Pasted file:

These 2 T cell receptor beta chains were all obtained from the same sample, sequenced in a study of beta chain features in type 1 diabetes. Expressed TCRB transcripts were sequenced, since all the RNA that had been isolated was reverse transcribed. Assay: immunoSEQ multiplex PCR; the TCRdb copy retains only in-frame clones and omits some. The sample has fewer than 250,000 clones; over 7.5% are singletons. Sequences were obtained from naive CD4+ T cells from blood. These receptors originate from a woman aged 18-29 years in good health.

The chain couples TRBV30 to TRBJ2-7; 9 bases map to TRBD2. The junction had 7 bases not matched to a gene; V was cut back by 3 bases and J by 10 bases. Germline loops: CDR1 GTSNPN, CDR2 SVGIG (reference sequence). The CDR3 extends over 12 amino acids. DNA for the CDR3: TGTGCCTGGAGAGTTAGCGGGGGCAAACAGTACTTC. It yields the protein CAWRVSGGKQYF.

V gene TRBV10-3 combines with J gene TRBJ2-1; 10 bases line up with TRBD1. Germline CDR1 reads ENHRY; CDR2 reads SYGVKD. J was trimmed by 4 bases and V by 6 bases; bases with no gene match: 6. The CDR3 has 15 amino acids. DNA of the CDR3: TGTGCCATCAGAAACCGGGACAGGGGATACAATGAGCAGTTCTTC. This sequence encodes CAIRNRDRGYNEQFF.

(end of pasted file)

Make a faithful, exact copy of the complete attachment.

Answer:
These 2 T cell receptor beta chains were all obtained from the same sample, sequenced in a study of beta chain features in type 1 diabetes. Expressed TCRB transcripts were sequenced, since all the RNA that had been isolated was reverse transcribed. Assay: immunoSEQ multiplex PCR; the TCRdb copy retains only in-frame clones and omits some. The sample has fewer than 250,000 clones; over 7.5% are singletons. Sequences were obtained from naive CD4+ T cells from blood. These receptors originate from a woman aged 18-29 years in good health.

The chain couples TRBV30 to TRBJ2-7; 9 bases map to TRBD2. The junction had 7 bases not matched to a gene; V was cut back by 3 bases and J by 10 bases. Germline loops: CDR1 GTSNPN, CDR2 SVGIG (reference sequence). The CDR3 extends over 12 amino acids. DNA for the CDR3: TGTGCCTGGAGAGTTAGCGGGGGCAAACAGTACTTC. It yields the protein CAWRVSGGKQYF.

V gene TRBV10-3 combines with J gene TRBJ2-1; 10 bases line up with TRBD1. Germline CDR1 reads ENHRY; CDR2 reads SYGVKD. J was trimmed by 4 bases and V by 6 bases; bases with no gene match: 6. The CDR3 has 15 amino acids. DNA of the CDR3: TGTGCCATCAGAAACCGGGACAGGGGATACAATGAGCAGTTCTTC. This sequence encodes CAIRNRDRGYNEQFF.